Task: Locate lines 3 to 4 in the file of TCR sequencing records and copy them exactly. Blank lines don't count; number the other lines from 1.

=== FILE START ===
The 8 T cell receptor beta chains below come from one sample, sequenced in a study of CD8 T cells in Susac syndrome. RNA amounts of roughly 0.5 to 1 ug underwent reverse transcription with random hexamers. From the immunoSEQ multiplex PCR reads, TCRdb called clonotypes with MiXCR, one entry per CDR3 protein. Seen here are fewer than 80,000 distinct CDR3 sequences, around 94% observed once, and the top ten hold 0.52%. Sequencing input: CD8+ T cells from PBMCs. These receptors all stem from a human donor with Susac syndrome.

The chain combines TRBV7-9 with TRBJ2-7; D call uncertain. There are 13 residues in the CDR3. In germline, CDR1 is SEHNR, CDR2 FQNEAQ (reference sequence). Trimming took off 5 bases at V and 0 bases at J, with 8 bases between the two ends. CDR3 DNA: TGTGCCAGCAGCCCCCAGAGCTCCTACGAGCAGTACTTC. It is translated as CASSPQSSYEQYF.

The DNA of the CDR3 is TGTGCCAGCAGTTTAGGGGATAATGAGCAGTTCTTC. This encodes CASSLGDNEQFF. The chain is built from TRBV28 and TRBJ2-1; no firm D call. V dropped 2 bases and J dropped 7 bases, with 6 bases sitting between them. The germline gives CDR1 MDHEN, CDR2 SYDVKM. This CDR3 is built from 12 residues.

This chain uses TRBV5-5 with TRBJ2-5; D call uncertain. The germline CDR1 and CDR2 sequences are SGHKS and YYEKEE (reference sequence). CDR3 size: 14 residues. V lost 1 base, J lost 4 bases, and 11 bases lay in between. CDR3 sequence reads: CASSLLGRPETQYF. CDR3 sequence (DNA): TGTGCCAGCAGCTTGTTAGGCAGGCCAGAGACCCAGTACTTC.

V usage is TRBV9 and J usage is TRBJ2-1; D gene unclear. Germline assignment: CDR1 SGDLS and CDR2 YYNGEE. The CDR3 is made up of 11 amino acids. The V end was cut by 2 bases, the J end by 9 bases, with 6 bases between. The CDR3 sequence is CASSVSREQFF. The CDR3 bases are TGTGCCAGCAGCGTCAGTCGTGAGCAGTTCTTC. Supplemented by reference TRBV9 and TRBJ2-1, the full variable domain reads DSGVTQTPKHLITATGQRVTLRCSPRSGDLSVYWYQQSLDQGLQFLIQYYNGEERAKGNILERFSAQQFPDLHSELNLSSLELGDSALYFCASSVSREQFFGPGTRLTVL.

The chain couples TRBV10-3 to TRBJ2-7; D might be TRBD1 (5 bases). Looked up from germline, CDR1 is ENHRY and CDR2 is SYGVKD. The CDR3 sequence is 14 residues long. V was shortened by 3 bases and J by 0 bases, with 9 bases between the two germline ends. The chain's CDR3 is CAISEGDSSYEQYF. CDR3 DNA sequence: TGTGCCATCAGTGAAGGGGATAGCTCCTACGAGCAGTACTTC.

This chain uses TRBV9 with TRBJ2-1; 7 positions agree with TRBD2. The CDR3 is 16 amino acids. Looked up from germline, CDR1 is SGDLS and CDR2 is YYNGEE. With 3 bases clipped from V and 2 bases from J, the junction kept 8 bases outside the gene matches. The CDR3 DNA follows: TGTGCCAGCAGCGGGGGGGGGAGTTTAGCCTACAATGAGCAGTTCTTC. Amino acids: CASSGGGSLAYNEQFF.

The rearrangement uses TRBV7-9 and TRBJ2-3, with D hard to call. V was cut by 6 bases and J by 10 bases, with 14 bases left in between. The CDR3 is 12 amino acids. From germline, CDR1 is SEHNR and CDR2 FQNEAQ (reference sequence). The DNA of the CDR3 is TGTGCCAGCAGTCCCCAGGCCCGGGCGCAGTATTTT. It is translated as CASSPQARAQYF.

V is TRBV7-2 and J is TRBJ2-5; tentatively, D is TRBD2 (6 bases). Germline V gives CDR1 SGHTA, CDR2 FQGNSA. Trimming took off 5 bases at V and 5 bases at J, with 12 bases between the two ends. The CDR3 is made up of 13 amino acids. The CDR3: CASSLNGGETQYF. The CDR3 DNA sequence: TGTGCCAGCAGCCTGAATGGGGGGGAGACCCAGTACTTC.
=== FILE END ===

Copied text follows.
The DNA of the CDR3 is TGTGCCAGCAGTTTAGGGGATAATGAGCAGTTCTTC. This encodes CASSLGDNEQFF. The chain is built from TRBV28 and TRBJ2-1; no firm D call. V dropped 2 bases and J dropped 7 bases, with 6 bases sitting between them. The germline gives CDR1 MDHEN, CDR2 SYDVKM. This CDR3 is built from 12 residues.

This chain uses TRBV5-5 with TRBJ2-5; D call uncertain. The germline CDR1 and CDR2 sequences are SGHKS and YYEKEE (reference sequence). CDR3 size: 14 residues. V lost 1 base, J lost 4 bases, and 11 bases lay in between. CDR3 sequence reads: CASSLLGRPETQYF. CDR3 sequence (DNA): TGTGCCAGCAGCTTGTTAGGCAGGCCAGAGACCCAGTACTTC.